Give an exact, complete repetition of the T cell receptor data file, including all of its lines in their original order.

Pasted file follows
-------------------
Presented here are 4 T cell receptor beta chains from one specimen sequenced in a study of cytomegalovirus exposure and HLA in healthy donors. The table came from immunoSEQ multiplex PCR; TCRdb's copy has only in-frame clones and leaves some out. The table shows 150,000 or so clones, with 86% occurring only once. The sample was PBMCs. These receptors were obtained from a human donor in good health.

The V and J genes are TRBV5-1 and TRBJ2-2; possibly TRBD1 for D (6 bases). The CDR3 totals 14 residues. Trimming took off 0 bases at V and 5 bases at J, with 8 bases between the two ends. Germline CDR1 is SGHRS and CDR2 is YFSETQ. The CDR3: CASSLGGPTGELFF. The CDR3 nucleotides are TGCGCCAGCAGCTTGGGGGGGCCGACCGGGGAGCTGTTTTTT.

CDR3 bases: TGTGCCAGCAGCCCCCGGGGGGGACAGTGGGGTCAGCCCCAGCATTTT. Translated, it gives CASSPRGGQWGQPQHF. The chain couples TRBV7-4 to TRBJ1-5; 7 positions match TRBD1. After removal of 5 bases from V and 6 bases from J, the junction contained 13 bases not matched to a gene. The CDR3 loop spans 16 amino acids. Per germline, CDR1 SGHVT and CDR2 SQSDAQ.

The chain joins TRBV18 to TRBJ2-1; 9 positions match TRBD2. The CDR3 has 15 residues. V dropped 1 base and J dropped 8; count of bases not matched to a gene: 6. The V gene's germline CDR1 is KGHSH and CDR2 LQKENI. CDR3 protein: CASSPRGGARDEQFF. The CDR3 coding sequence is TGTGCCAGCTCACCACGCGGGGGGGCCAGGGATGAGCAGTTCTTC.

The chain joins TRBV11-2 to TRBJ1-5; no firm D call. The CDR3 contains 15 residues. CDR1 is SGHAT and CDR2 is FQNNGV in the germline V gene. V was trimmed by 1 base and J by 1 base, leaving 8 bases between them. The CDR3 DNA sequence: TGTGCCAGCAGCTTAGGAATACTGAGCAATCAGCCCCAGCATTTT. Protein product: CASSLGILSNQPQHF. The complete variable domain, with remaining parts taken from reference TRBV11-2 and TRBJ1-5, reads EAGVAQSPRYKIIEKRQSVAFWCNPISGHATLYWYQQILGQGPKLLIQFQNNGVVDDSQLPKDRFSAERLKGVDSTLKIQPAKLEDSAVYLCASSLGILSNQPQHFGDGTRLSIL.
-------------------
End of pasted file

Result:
Presented here are 4 T cell receptor beta chains from one specimen sequenced in a study of cytomegalovirus exposure and HLA in healthy donors. The table came from immunoSEQ multiplex PCR; TCRdb's copy has only in-frame clones and leaves some out. The table shows 150,000 or so clones, with 86% occurring only once. The sample was PBMCs. These receptors were obtained from a human donor in good health.

The V and J genes are TRBV5-1 and TRBJ2-2; possibly TRBD1 for D (6 bases). The CDR3 totals 14 residues. Trimming took off 0 bases at V and 5 bases at J, with 8 bases between the two ends. Germline CDR1 is SGHRS and CDR2 is YFSETQ. The CDR3: CASSLGGPTGELFF. The CDR3 nucleotides are TGCGCCAGCAGCTTGGGGGGGCCGACCGGGGAGCTGTTTTTT.

CDR3 bases: TGTGCCAGCAGCCCCCGGGGGGGACAGTGGGGTCAGCCCCAGCATTTT. Translated, it gives CASSPRGGQWGQPQHF. The chain couples TRBV7-4 to TRBJ1-5; 7 positions match TRBD1. After removal of 5 bases from V and 6 bases from J, the junction contained 13 bases not matched to a gene. The CDR3 loop spans 16 amino acids. Per germline, CDR1 SGHVT and CDR2 SQSDAQ.

The chain joins TRBV18 to TRBJ2-1; 9 positions match TRBD2. The CDR3 has 15 residues. V dropped 1 base and J dropped 8; count of bases not matched to a gene: 6. The V gene's germline CDR1 is KGHSH and CDR2 LQKENI. CDR3 protein: CASSPRGGARDEQFF. The CDR3 coding sequence is TGTGCCAGCTCACCACGCGGGGGGGCCAGGGATGAGCAGTTCTTC.

The chain joins TRBV11-2 to TRBJ1-5; no firm D call. The CDR3 contains 15 residues. CDR1 is SGHAT and CDR2 is FQNNGV in the germline V gene. V was trimmed by 1 base and J by 1 base, leaving 8 bases between them. The CDR3 DNA sequence: TGTGCCAGCAGCTTAGGAATACTGAGCAATCAGCCCCAGCATTTT. Protein product: CASSLGILSNQPQHF. The complete variable domain, with remaining parts taken from reference TRBV11-2 and TRBJ1-5, reads EAGVAQSPRYKIIEKRQSVAFWCNPISGHATLYWYQQILGQGPKLLIQFQNNGVVDDSQLPKDRFSAERLKGVDSTLKIQPAKLEDSAVYLCASSLGILSNQPQHFGDGTRLSIL.